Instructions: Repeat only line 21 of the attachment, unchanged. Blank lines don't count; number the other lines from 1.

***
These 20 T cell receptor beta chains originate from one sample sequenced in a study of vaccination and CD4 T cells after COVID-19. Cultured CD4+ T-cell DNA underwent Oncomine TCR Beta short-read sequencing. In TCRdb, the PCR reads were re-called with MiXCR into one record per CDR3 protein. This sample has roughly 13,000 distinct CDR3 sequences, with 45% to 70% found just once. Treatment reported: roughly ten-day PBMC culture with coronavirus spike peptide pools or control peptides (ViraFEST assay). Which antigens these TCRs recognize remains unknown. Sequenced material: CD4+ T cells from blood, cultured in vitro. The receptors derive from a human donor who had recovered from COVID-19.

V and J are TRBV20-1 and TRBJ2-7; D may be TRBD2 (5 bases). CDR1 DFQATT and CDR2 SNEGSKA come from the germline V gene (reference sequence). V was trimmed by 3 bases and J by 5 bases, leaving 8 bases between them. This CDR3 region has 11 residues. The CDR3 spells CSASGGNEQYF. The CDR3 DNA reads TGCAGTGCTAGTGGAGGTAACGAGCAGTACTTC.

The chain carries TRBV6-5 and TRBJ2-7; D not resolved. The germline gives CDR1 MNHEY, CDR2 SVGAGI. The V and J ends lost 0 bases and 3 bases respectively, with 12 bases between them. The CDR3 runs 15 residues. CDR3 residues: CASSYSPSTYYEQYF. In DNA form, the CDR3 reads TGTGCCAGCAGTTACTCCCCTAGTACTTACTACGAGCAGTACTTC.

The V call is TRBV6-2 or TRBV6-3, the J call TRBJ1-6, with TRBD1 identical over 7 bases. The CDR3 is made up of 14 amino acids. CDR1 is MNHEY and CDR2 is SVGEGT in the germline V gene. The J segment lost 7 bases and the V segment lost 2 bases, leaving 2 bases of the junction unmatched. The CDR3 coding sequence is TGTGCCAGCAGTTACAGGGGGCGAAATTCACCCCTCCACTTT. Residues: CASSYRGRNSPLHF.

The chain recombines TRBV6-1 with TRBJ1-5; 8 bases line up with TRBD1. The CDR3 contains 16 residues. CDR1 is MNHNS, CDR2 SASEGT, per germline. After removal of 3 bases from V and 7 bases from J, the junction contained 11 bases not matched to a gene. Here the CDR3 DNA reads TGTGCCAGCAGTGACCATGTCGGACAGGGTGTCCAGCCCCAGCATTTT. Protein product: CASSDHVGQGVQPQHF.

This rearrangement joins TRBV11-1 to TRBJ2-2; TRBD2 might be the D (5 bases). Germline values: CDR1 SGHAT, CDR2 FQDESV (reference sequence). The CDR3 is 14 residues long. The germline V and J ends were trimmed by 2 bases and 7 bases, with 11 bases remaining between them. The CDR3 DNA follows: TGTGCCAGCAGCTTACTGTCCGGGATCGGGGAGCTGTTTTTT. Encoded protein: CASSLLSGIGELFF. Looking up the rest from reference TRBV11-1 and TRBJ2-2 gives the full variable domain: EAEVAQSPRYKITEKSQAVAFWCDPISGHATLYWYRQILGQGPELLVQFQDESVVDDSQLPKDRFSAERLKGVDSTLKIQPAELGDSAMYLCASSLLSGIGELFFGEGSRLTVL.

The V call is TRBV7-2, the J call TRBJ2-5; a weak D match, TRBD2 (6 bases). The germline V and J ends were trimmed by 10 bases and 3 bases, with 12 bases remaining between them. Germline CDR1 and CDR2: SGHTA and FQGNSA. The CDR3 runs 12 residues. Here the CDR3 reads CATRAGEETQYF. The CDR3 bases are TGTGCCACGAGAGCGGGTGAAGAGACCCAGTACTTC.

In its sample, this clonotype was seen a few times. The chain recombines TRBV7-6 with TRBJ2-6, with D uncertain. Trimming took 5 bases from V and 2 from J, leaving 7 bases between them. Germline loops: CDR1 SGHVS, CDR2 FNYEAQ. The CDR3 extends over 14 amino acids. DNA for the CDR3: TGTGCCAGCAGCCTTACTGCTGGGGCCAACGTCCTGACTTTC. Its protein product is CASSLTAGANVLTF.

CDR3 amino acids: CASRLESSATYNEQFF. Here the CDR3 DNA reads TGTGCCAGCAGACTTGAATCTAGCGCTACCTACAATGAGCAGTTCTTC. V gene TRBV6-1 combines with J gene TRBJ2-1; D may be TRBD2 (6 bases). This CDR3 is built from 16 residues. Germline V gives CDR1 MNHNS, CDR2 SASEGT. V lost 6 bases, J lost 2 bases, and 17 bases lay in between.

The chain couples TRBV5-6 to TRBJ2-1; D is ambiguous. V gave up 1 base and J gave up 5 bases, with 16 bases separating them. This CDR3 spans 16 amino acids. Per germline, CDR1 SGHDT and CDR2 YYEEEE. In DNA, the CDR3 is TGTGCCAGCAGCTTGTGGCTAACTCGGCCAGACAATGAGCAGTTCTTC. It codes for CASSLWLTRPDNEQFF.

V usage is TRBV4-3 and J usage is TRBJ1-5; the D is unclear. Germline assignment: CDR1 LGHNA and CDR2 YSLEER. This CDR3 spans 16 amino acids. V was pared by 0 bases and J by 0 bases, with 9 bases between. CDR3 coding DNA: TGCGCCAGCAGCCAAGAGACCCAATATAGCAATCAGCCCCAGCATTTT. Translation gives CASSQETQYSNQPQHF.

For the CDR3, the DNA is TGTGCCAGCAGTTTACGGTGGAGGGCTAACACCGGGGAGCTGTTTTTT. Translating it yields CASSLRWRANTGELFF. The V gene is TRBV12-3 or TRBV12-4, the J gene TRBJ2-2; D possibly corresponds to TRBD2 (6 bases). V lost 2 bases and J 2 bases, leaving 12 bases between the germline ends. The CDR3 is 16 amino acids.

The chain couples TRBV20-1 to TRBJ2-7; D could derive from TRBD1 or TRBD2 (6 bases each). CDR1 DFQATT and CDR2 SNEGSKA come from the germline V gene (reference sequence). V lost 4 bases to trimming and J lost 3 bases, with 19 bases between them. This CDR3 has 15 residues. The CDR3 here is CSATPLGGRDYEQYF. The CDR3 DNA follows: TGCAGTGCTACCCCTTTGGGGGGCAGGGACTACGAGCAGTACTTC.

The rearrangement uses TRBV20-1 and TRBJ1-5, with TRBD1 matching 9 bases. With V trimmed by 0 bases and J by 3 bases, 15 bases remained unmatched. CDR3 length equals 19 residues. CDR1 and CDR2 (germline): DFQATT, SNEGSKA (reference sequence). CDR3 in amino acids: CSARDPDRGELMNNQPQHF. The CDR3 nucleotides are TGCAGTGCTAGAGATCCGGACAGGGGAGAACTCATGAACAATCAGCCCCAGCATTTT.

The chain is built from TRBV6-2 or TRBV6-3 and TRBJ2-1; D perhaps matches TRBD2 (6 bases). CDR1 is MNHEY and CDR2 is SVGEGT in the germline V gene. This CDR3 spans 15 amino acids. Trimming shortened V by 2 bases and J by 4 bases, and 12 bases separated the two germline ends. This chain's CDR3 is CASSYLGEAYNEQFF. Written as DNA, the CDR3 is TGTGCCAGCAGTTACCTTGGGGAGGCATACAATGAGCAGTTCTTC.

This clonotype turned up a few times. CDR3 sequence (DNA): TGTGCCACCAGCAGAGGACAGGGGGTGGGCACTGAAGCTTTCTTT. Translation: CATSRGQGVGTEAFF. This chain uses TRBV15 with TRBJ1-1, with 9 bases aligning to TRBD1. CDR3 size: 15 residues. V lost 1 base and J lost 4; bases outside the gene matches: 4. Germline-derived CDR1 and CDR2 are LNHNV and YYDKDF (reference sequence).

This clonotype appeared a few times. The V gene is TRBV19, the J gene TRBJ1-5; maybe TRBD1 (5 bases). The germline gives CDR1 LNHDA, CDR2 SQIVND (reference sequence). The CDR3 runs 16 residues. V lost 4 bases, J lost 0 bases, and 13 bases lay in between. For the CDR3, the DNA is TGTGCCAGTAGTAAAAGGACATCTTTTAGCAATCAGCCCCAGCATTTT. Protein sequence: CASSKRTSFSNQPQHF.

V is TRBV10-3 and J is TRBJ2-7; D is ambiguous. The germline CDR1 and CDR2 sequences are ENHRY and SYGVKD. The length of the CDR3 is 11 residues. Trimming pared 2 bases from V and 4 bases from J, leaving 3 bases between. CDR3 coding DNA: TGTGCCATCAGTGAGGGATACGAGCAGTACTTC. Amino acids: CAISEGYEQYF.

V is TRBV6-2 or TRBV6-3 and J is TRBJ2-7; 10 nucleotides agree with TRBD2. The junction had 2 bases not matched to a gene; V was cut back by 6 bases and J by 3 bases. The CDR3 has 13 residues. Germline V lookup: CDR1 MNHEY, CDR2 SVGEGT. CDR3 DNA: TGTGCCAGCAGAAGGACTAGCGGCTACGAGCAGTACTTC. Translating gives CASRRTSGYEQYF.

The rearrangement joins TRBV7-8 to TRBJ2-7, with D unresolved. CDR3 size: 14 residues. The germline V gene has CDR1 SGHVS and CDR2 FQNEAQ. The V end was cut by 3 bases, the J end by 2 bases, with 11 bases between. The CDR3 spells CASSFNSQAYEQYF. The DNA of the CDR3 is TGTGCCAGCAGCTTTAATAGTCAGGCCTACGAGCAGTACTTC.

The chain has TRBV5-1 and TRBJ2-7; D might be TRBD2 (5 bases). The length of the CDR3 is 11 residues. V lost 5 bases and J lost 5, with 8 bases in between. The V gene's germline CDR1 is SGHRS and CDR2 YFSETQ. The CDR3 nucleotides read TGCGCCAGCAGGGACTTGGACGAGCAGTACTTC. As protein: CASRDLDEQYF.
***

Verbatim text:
The chain has TRBV5-1 and TRBJ2-7; D might be TRBD2 (5 bases). The length of the CDR3 is 11 residues. V lost 5 bases and J lost 5, with 8 bases in between. The V gene's germline CDR1 is SGHRS and CDR2 YFSETQ. The CDR3 nucleotides read TGCGCCAGCAGGGACTTGGACGAGCAGTACTTC. As protein: CASRDLDEQYF.